In its best practices for writing unit tests, Microsoft suggests that minimally passing tests are best. Microsoft claims that behavior being verified (tested) should be as simple as possible, thereby making the unit test more resilient to future alterations in the codebase and more aligned to actual behavior.
So, What Is A Poor Unit Test?
Likewise, a poor unit test can arise due to different attributes or practices, which should be avoided and may include:
- Non-deterministic factors in the code-base are problematic, since they are difficult to test; for example, time as an authentication factor in code can fail due to different time zones
- Side-effecting methods are also difficult and problematic to test, resulting in unwarranted complexities in the code
- Anti-patterns, secret dependencies, and other “back-door” scenarios are also highly problematic
An example of poor unit testing can be seen with this code:
There are three problems with this unit testing:
- The name is too vague – what is the unit test actually about?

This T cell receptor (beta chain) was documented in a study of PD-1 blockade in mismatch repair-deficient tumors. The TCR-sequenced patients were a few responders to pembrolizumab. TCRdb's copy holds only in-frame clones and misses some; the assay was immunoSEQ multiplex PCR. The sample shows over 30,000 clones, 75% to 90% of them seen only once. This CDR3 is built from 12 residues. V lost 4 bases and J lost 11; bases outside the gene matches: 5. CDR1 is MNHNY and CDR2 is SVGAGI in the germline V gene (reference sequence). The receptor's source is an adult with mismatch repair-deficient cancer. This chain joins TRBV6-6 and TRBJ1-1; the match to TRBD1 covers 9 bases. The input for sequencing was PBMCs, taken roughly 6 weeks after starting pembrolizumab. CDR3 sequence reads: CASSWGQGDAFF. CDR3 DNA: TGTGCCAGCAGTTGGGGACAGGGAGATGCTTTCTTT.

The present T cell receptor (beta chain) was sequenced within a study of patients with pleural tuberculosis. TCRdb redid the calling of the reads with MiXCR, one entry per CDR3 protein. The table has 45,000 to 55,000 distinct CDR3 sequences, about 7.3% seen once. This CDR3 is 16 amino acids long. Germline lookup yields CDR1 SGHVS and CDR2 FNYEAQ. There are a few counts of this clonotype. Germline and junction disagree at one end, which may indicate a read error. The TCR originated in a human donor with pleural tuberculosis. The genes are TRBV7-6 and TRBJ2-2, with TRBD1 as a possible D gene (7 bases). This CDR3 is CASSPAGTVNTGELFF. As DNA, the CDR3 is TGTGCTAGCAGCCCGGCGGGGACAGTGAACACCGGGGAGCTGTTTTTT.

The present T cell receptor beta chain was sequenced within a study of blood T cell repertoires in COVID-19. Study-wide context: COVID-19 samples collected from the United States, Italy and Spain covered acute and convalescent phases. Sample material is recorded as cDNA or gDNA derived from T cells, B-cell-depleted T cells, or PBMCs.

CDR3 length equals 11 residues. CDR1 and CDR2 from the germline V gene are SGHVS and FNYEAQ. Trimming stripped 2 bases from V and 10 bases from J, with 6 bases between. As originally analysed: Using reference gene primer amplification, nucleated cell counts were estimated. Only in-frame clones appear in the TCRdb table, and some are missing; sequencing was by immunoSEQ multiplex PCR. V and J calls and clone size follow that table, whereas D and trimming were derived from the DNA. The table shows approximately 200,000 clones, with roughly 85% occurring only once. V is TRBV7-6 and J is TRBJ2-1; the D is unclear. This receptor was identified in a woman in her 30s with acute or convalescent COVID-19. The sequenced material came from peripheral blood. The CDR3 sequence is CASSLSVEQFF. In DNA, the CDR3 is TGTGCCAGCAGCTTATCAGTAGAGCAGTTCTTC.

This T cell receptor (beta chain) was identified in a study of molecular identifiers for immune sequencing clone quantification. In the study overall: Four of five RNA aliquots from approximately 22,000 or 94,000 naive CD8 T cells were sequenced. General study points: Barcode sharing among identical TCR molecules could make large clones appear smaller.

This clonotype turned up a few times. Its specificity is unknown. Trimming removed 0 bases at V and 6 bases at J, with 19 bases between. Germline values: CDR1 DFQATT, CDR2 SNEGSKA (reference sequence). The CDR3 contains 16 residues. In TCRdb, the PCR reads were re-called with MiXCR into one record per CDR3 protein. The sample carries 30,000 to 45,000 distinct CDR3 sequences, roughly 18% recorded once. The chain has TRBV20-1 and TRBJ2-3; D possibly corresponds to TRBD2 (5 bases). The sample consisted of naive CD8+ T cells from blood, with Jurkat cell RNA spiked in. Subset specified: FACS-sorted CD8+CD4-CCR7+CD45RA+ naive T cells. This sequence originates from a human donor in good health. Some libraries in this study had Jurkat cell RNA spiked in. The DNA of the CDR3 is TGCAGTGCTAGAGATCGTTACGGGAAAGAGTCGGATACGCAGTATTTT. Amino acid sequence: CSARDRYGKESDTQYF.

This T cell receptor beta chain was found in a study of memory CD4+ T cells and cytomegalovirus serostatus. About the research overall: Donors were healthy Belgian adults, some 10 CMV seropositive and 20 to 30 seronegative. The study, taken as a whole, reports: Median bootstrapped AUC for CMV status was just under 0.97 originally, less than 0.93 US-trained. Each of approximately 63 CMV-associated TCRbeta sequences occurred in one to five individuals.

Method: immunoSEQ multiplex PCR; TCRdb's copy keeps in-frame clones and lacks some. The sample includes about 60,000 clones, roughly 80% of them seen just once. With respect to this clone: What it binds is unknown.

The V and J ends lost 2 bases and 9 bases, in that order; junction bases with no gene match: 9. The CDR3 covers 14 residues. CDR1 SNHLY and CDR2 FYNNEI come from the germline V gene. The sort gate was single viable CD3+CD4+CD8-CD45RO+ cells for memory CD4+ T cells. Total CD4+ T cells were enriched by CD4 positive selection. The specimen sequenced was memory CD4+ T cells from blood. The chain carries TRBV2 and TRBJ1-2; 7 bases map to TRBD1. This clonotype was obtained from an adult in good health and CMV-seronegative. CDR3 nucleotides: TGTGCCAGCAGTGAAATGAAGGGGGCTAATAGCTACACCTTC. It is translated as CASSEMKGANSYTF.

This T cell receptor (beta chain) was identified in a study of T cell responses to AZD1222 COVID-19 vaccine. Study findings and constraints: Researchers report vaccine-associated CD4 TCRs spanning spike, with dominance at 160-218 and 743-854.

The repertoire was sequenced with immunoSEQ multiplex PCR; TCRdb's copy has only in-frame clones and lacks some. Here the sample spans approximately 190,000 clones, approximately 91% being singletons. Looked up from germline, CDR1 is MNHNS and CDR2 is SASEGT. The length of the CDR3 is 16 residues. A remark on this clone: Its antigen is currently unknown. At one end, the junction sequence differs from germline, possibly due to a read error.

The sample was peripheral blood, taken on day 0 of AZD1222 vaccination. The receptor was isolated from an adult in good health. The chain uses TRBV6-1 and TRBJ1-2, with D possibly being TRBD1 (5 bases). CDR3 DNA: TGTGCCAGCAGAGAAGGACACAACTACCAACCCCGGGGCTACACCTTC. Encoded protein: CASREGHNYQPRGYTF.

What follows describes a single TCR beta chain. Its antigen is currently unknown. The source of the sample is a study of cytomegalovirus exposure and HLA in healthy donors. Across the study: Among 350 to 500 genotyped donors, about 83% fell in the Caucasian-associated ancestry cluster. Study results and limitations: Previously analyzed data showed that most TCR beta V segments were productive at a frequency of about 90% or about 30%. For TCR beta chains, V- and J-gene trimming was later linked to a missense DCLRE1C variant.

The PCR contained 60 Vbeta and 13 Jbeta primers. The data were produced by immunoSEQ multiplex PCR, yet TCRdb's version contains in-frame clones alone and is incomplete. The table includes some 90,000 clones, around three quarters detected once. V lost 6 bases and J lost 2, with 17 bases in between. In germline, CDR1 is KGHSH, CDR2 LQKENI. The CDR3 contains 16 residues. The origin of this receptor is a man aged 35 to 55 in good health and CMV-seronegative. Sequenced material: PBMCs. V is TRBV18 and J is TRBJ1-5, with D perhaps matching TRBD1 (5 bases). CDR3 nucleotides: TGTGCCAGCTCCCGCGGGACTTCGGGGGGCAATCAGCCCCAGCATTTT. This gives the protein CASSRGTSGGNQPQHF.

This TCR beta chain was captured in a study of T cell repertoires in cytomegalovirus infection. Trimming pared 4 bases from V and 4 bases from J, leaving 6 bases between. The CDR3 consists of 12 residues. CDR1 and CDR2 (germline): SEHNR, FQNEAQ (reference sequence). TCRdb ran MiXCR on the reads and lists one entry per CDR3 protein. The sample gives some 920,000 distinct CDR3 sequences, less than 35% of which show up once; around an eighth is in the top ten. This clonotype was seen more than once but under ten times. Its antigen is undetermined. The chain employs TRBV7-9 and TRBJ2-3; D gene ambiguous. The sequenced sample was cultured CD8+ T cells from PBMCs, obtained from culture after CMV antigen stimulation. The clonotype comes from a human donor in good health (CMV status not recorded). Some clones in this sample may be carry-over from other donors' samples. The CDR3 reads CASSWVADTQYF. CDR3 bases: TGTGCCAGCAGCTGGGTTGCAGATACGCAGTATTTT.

- What specifically is being tested – the sorter or the case modifier?
- Is it to be assumed that two issues are being tested simultaneously?
A simple example of poor unit testing practice is that which doesn’t consider future code. Adrian Bolboacă discussed this at the 2017 European Testing Conference. Business domain language can be critically important, including making a clear test name. He cited how vague test names like “ExceptionOnOverflow” or “CustomerTest” could be highly problematic for future testing, collaborations, and clients. Hyper-specific names are needed, such as “WhenTooManyPlayersAreAddedAnErrorIsReturned” or “InvalidCustomerIsRejectedByOrder”.
Writing a viable, value-adding unit test is as difficult as writing good production code. Done right they should be both effective in discovering defects as well as being inexpensive to maintain.